The longitudinal association between moral injury appraisals and psychological outcomes in refugees

Psychological Medicine

Angela Nickerson, Yulisha Byrow, Joel Hoffman, Meaghan O’Donnell, Richard A Bryant, Natalie Mastrogiovanni, Tadgh McMahon, Greg Benson, Vicki Mau and Belinda J. Liddell


Background: Refugees report a diverse array of psychological responses following persecution and displacement. Little is known, however, regarding the mechanisms that underlie differential psychological reactions in refugees. This study investigated the longitudinal impact of negative moral appraisals about one’s own actions [i.e. moral injury-self (MI-self) appraisals] and others’ actions [i.e. moral injury-other (MI-others) appraisals] on a variety of psychological symptoms over a period of 6 months.

Methods: Participants were 1085 Arabic, Farsi, Tamil, or English-speaking refugees who completed a survey at baseline and 6 months later either on-line or via pen-and-paper. The survey indexed demographic factors, exposure to potentially traumatic events (PTEs), exposure to ongoing stressors, MI-other appraisals, MI-self appraisals, re-experiencing and arousal symptoms, and feelings of sadness, anger and shame.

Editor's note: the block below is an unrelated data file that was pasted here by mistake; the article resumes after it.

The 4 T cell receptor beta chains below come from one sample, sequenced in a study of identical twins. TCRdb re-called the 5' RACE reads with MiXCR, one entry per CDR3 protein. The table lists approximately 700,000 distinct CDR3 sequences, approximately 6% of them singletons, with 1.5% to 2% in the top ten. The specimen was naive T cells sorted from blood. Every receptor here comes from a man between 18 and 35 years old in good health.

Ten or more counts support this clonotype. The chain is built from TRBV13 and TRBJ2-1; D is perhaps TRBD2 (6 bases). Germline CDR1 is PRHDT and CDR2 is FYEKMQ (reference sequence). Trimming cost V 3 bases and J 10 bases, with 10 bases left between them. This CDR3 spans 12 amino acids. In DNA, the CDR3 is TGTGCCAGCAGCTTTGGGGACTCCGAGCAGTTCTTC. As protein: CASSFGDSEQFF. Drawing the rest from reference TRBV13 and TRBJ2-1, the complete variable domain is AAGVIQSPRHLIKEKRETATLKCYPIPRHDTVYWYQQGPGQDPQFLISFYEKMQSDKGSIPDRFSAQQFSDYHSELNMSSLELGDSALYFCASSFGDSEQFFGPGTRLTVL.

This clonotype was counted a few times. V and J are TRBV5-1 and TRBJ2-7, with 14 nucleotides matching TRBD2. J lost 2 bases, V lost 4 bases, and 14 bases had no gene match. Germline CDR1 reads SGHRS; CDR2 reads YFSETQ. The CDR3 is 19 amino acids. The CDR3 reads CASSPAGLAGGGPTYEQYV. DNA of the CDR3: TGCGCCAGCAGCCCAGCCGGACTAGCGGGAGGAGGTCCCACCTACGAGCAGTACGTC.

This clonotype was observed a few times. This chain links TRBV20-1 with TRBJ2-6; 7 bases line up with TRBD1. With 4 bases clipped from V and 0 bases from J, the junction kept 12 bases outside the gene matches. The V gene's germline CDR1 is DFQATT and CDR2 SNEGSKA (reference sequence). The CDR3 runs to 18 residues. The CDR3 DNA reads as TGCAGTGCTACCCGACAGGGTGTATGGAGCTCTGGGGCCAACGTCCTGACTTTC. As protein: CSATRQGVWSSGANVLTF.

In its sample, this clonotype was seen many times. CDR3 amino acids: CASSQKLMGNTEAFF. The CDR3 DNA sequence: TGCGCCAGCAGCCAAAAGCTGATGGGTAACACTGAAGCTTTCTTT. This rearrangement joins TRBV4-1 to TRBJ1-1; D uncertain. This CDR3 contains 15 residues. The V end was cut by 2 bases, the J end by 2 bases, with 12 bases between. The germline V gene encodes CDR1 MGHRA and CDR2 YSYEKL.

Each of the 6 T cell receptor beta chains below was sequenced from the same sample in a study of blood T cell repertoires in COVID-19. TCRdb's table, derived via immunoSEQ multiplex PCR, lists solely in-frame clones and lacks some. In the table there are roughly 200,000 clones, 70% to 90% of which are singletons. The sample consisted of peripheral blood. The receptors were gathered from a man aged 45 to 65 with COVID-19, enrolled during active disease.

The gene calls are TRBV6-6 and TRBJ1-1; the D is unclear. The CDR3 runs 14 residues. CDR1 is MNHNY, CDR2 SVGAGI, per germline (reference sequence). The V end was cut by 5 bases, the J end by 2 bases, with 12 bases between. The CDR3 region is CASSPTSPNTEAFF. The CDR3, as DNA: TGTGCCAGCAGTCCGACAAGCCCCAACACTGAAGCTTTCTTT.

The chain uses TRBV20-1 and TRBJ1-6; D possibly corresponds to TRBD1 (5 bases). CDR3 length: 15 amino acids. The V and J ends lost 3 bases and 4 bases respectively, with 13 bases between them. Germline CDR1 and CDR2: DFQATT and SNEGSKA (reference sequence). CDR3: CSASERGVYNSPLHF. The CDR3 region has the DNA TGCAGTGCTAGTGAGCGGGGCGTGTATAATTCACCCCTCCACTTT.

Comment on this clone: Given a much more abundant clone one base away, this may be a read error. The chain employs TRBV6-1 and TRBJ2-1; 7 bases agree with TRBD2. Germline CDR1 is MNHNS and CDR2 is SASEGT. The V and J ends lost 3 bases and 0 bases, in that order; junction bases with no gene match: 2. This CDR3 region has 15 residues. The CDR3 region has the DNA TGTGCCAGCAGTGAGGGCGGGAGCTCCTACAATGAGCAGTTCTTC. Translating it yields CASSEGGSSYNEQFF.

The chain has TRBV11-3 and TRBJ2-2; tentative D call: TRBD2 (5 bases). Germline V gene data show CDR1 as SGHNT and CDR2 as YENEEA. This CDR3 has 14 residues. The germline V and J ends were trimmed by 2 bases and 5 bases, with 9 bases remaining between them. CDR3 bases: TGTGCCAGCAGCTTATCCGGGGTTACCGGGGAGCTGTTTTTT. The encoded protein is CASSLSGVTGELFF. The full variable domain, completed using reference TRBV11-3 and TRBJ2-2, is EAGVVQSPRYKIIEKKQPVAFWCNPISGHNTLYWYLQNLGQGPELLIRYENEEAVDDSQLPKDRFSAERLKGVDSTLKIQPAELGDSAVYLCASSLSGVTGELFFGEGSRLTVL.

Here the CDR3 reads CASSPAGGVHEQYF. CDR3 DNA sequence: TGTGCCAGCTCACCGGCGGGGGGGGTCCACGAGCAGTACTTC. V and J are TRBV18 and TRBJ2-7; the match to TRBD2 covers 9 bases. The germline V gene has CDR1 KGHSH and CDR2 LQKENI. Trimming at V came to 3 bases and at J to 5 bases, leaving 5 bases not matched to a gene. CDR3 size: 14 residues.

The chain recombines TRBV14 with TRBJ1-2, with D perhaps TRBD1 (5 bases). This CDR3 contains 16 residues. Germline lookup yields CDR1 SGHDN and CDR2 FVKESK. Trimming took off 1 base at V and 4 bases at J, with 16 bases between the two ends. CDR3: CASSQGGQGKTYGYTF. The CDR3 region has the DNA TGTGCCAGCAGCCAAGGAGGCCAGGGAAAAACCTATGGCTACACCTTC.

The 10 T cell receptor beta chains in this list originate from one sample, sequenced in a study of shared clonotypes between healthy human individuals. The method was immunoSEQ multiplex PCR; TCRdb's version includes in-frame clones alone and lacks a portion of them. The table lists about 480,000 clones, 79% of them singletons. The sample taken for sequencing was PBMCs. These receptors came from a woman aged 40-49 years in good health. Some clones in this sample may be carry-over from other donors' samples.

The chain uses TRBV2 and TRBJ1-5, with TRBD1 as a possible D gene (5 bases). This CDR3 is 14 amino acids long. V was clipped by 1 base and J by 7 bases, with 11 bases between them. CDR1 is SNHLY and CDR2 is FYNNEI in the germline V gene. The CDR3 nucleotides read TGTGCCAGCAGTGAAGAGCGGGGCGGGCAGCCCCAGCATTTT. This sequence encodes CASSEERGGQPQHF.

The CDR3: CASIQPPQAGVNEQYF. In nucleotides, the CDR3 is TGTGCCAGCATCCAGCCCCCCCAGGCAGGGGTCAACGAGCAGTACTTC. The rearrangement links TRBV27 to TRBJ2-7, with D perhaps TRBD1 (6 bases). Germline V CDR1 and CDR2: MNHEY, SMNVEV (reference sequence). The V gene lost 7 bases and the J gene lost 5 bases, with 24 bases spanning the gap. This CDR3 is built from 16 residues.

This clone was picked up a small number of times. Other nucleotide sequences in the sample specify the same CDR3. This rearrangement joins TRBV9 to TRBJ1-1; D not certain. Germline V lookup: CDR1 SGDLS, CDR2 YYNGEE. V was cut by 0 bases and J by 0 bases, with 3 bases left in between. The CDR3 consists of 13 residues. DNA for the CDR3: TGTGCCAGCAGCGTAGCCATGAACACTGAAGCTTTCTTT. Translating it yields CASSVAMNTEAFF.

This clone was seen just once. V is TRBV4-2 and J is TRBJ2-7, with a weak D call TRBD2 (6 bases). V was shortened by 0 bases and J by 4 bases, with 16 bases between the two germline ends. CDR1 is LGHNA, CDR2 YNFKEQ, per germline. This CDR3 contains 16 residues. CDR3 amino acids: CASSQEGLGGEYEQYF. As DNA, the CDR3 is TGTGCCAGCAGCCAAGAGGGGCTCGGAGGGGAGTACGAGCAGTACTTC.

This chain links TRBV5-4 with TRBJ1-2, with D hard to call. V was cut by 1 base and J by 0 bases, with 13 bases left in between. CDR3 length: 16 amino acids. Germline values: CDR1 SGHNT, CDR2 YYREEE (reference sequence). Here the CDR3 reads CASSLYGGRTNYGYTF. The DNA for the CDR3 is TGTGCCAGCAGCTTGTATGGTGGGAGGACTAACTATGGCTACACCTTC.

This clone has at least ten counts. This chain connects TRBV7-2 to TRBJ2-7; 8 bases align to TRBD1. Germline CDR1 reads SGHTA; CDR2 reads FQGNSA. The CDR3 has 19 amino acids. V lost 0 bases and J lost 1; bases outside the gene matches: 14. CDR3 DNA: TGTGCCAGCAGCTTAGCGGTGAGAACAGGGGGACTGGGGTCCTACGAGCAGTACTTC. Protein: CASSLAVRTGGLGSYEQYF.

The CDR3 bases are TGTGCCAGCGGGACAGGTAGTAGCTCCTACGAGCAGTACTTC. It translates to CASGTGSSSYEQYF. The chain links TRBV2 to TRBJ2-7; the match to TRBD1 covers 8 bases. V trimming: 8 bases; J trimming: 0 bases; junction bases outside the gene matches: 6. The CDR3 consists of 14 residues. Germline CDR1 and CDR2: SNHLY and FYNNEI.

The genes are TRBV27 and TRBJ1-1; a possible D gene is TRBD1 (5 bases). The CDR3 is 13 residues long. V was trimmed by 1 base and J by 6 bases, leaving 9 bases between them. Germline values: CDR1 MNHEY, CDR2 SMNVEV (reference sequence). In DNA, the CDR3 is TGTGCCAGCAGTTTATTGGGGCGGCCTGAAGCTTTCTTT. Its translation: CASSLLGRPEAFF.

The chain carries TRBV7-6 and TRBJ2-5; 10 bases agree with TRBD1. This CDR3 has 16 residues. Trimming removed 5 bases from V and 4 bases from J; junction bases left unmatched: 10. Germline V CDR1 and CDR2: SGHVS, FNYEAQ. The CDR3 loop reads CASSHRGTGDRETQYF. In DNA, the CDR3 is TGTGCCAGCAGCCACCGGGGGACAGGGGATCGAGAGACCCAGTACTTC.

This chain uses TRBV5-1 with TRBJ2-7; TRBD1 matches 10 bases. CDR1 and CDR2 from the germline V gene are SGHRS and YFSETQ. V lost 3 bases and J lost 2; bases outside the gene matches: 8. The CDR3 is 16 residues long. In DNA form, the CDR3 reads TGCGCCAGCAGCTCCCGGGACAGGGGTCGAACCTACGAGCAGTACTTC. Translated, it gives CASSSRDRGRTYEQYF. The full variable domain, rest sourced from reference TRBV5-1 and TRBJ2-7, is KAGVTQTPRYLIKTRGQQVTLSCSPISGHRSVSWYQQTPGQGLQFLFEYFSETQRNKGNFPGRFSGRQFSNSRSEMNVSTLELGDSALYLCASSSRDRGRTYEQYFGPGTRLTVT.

Results: Findings indicated that, after controlling for demographics, PTE exposure and ongoing stressors, MI-other appraisals predicted increased re-experiencing and hyperarousal symptoms, and feelings of sadness and shame. MI-self appraisals predicted decreased feelings of shame, and decreased re-experiencing symptoms. In contrast, psychological symptoms at baseline did not as strongly influence MI appraisals 6 months later.
Conclusions: These findings highlight the important role that cognitive appraisals of adverse events play in the longitudinal course of psychological symptoms. These results thus have important implications for the development of tailored psychological interventions to alleviate the mental health burden held by refugees.

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